Not a single scenario. Maybe he's a Russian asset? Well, Moscow Mitch knows how handy being in Putin's pocket can be around election time. Trump endangers national security in every conceivable way with his huge, loud mouth on unsecured phone lines? Well, it cuts out the middle man, makes it easier for Putin to know what's going on.

Trump shoots someone on Fifth Avenue? Fine by Mitch.

Please give $1 to our nominee fund to help Democrats and end McConnell's career as Senate majority leader.

Trump’s failure at extorting Ukraine means he did nothing wrong, say Republicans

Republicans are shifting their anti-impeachment arguments ever more toward the Sideshow Bob defense: Wrongdoing doesn’t count if you didn’t succeed. In this version of the cartoon clown defense, Donald Trump’s attempts to extort Ukraine didn’t happen because the hundreds of millions of dollars in aid he was withholding was released without President Volodymyr Zelensky going on television and announcing investigations against Trump’s political opponents.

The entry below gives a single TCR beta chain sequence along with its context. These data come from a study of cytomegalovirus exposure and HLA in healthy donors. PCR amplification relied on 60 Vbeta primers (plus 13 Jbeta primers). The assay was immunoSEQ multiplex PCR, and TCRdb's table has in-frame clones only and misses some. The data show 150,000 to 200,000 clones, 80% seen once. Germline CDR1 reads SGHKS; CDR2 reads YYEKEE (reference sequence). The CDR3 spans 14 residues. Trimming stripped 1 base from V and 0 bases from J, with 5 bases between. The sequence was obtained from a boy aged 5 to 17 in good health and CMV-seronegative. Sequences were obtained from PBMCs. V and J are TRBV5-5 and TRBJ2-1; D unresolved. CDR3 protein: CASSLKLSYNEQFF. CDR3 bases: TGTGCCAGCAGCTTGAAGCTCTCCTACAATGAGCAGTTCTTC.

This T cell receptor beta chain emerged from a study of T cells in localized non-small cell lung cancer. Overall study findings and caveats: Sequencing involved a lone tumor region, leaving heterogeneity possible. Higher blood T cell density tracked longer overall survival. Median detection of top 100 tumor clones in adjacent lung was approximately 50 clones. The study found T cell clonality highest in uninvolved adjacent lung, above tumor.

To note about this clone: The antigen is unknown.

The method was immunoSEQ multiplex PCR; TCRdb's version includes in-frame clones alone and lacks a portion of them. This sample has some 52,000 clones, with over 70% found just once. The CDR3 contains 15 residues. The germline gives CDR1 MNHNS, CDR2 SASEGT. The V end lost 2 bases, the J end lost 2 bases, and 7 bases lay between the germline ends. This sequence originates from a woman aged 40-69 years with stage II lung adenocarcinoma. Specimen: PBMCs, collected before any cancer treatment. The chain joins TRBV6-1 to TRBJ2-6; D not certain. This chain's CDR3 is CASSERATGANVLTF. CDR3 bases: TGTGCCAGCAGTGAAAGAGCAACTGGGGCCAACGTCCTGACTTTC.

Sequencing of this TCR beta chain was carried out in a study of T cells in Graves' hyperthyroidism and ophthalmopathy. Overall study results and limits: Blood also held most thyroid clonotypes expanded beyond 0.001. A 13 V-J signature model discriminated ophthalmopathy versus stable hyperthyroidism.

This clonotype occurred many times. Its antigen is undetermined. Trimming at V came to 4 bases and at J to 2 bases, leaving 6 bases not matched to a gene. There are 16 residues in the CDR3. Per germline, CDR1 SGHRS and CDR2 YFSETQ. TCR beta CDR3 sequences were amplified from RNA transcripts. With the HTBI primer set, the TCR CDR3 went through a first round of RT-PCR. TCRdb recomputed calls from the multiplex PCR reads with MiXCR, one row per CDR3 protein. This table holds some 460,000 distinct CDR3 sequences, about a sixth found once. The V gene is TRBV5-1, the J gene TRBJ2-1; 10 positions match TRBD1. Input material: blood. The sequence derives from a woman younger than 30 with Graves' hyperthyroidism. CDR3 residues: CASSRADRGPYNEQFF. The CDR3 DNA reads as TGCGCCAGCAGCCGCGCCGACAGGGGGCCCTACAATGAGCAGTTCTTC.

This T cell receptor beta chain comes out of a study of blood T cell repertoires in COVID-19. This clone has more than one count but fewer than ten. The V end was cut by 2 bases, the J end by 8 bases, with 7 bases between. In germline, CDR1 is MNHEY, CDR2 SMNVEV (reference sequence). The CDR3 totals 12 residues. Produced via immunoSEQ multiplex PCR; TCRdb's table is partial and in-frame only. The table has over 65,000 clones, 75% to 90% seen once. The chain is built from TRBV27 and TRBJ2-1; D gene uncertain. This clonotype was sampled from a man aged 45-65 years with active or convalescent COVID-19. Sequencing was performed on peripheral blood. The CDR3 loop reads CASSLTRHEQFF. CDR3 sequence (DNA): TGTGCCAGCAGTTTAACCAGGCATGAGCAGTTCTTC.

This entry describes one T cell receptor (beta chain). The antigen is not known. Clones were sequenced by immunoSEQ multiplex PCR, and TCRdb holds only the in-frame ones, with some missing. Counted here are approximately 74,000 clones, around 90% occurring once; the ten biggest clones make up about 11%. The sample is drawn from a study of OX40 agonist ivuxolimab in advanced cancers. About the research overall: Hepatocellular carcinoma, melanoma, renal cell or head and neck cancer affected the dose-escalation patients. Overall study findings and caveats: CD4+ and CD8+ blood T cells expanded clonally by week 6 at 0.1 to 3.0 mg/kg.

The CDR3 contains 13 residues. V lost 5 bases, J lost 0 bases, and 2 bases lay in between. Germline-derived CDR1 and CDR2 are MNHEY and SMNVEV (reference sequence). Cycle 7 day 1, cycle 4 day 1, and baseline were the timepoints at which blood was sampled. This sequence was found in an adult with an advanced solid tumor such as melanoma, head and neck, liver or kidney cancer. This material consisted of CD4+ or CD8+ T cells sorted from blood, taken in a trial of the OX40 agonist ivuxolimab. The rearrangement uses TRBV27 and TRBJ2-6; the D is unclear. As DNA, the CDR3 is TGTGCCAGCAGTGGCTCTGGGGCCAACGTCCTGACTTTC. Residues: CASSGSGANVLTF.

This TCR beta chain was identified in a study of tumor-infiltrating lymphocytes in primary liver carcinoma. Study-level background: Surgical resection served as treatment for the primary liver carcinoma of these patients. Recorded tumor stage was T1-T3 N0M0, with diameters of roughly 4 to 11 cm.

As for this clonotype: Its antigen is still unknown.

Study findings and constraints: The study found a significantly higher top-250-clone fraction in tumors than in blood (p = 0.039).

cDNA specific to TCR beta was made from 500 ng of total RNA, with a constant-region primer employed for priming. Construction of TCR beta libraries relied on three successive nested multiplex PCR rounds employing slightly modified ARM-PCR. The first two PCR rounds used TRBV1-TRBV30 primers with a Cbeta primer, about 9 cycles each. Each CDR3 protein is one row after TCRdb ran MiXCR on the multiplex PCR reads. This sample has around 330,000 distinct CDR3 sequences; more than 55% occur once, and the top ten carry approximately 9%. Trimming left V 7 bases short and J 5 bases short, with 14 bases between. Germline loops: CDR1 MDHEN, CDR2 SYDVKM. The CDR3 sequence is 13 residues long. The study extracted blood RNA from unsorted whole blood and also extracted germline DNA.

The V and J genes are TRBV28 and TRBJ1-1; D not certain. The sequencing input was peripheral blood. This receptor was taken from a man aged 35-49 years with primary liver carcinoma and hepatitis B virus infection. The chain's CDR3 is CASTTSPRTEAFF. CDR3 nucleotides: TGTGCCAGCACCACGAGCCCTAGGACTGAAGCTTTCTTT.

Never mind that the aid was only released after the whistleblower’s report about the July 25 call in which Trump pressured Zelensky and after House Democrats started to investigate. Never mind that Zelensky was apparently poised to make an announcement of exactly what Trump wanted. It all fell apart at the last minute, so no harm, no foul.

“The Ukrainians did nothing to—as far as investigations goes—to get the aid released,” Rep. Jim Jordan said on CBS’ Face the Nation. “So there was never this quid pro quo that the Democrats all promise existed.”